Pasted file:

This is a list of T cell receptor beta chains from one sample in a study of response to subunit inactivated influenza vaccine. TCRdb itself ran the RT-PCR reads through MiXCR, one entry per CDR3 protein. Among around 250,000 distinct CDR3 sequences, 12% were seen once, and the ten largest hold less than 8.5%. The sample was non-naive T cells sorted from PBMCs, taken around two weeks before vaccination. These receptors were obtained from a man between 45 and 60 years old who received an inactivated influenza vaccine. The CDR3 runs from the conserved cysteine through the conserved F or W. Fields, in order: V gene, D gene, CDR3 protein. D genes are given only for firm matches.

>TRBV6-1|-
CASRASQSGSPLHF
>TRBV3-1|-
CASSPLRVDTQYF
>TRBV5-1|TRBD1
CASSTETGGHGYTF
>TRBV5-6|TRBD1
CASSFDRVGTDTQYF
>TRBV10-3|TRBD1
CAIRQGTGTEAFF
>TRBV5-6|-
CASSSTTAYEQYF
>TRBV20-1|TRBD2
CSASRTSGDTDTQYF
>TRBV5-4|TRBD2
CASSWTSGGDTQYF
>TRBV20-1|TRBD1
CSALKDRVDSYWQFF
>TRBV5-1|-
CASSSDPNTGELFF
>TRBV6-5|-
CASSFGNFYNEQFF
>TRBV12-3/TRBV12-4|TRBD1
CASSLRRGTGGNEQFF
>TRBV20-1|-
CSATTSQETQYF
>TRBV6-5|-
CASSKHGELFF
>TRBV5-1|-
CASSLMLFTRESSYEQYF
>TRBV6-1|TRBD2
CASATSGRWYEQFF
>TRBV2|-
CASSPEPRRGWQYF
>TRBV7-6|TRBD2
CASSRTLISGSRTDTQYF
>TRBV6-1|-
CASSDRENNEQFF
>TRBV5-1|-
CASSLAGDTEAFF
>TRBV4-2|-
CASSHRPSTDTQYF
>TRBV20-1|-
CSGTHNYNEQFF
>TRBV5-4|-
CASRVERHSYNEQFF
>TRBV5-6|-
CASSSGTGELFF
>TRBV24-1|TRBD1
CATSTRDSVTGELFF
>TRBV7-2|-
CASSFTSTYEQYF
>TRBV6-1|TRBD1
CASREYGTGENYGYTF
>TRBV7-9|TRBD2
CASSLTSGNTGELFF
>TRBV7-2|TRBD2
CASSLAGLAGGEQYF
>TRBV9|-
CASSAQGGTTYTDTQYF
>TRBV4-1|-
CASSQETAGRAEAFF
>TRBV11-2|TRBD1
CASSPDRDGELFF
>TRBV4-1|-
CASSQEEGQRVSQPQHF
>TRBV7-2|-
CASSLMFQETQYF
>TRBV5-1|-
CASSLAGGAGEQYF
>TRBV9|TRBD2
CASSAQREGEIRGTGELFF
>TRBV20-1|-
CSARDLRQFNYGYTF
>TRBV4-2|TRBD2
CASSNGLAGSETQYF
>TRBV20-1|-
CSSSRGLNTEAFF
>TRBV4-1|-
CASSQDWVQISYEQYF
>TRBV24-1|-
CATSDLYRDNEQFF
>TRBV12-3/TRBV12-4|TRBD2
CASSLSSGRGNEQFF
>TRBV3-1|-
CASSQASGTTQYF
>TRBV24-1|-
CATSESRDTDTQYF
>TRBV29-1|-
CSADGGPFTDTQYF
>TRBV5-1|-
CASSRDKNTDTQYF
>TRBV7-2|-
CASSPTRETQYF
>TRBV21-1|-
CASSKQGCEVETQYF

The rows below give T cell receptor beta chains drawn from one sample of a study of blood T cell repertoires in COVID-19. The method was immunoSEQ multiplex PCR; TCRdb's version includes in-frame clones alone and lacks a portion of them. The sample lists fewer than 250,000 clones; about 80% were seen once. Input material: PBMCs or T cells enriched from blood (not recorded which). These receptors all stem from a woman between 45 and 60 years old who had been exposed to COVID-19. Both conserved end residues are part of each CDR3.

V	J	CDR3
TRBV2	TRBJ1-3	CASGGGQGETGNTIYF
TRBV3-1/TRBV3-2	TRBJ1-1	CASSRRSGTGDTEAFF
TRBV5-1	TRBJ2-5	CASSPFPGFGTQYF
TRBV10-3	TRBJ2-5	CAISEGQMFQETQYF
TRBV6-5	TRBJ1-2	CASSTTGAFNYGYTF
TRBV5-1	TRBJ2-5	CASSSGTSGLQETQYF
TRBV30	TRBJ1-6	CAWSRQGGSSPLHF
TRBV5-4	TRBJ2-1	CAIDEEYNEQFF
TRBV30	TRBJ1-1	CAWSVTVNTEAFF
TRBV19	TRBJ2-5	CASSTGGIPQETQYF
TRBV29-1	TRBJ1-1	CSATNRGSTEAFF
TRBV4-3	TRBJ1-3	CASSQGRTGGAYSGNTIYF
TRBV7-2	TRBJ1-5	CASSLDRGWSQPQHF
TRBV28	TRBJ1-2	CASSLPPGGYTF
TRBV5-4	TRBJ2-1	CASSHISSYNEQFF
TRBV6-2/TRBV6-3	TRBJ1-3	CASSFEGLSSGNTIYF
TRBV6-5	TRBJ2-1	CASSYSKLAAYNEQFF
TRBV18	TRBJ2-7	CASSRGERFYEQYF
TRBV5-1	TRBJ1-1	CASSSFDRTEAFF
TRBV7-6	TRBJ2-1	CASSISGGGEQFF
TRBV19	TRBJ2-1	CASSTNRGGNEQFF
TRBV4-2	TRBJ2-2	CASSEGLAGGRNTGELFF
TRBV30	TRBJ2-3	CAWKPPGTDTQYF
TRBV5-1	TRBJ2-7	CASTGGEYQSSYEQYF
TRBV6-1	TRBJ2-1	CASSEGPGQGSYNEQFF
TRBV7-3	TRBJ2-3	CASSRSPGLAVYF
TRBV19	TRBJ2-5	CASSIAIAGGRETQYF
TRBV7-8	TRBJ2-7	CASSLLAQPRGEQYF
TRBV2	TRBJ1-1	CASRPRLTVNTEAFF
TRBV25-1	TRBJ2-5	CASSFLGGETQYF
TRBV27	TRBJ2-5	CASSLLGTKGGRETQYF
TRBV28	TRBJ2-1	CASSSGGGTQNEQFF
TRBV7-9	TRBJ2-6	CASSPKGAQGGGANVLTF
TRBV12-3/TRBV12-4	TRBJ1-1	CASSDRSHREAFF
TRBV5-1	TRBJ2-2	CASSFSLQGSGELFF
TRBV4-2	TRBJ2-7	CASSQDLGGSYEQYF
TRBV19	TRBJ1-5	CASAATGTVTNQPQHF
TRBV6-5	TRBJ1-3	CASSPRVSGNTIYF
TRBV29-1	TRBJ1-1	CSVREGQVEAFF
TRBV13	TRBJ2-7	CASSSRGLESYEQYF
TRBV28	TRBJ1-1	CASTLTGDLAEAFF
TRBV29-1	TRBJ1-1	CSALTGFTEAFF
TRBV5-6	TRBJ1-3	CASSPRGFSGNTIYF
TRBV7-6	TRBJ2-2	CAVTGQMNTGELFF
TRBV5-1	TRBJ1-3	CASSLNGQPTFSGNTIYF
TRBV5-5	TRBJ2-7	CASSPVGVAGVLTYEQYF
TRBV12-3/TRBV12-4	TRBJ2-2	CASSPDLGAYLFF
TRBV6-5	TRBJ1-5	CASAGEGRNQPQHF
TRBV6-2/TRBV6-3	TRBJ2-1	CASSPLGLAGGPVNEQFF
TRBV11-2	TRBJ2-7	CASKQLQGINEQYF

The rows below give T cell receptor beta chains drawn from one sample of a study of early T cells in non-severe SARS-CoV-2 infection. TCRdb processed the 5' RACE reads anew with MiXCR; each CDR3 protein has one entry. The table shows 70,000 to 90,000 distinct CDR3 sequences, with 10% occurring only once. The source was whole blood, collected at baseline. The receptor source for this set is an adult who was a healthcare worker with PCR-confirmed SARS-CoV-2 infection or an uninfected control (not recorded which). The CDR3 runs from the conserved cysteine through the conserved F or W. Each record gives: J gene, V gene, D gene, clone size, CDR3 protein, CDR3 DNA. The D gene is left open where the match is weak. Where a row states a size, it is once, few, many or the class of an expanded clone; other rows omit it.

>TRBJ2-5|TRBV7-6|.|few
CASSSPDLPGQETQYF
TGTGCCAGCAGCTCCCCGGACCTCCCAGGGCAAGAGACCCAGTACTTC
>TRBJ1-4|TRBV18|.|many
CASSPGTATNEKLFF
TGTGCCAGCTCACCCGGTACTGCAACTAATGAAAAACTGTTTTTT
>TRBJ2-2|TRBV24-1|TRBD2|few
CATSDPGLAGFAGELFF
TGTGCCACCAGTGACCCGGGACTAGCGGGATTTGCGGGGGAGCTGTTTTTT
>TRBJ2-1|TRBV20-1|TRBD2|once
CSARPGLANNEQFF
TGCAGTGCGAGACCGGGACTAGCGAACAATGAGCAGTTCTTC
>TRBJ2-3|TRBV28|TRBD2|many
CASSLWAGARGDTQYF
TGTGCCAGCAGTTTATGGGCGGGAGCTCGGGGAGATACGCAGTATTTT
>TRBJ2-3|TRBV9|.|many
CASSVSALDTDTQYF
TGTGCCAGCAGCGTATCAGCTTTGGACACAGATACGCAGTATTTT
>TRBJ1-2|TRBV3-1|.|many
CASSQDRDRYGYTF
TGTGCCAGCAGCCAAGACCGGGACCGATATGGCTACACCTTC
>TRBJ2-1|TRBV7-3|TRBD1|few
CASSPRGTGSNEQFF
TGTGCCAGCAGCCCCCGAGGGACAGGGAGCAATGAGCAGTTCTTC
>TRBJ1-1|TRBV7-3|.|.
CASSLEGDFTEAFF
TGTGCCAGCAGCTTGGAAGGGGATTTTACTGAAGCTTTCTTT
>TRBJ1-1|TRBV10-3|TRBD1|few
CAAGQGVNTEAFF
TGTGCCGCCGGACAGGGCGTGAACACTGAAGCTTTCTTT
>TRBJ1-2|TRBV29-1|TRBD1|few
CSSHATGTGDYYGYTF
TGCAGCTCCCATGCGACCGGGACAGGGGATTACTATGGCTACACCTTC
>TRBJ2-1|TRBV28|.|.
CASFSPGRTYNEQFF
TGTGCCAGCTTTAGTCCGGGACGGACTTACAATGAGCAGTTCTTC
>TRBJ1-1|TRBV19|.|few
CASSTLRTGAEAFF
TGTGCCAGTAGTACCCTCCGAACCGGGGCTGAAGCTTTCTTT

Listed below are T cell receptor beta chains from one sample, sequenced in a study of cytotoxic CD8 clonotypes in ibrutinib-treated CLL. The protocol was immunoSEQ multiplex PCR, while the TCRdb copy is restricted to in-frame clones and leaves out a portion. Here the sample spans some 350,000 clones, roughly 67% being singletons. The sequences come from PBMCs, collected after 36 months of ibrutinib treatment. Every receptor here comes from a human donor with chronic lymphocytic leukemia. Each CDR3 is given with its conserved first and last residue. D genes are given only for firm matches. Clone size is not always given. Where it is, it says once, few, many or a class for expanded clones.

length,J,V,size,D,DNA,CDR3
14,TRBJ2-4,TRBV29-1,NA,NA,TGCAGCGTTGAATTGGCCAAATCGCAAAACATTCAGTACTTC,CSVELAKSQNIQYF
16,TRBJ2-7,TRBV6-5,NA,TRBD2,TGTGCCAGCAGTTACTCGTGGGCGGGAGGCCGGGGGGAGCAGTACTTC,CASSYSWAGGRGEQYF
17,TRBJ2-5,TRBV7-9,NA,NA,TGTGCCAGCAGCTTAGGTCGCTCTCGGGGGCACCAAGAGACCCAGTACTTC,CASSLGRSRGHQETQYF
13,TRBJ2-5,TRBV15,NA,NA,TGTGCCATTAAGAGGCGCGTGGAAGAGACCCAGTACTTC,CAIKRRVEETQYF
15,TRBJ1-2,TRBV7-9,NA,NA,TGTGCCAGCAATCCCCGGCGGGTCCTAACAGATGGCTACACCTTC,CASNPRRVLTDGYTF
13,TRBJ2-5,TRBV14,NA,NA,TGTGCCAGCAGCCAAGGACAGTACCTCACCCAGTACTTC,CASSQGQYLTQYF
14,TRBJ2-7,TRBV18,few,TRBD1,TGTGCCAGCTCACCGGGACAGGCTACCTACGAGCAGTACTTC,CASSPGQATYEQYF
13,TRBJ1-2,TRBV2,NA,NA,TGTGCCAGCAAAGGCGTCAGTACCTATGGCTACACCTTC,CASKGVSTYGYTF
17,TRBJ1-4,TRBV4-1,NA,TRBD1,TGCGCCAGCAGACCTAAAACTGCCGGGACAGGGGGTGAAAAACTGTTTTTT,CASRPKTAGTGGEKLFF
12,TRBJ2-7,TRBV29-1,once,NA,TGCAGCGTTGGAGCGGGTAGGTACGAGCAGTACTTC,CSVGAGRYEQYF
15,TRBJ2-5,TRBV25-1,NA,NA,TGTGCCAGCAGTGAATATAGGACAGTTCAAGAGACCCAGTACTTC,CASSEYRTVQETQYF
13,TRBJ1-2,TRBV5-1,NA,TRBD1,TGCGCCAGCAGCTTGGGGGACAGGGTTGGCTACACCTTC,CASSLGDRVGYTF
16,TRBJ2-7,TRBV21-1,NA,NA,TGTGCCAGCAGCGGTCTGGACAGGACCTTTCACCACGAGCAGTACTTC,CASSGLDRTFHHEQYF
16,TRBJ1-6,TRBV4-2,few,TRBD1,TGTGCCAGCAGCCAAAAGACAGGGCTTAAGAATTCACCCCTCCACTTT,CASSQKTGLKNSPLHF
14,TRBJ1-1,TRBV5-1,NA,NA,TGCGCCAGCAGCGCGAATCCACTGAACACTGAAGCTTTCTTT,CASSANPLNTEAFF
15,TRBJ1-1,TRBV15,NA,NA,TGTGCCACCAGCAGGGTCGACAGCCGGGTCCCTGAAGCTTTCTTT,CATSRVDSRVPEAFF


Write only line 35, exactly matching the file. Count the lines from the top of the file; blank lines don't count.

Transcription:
CASSPEPRRGWQYF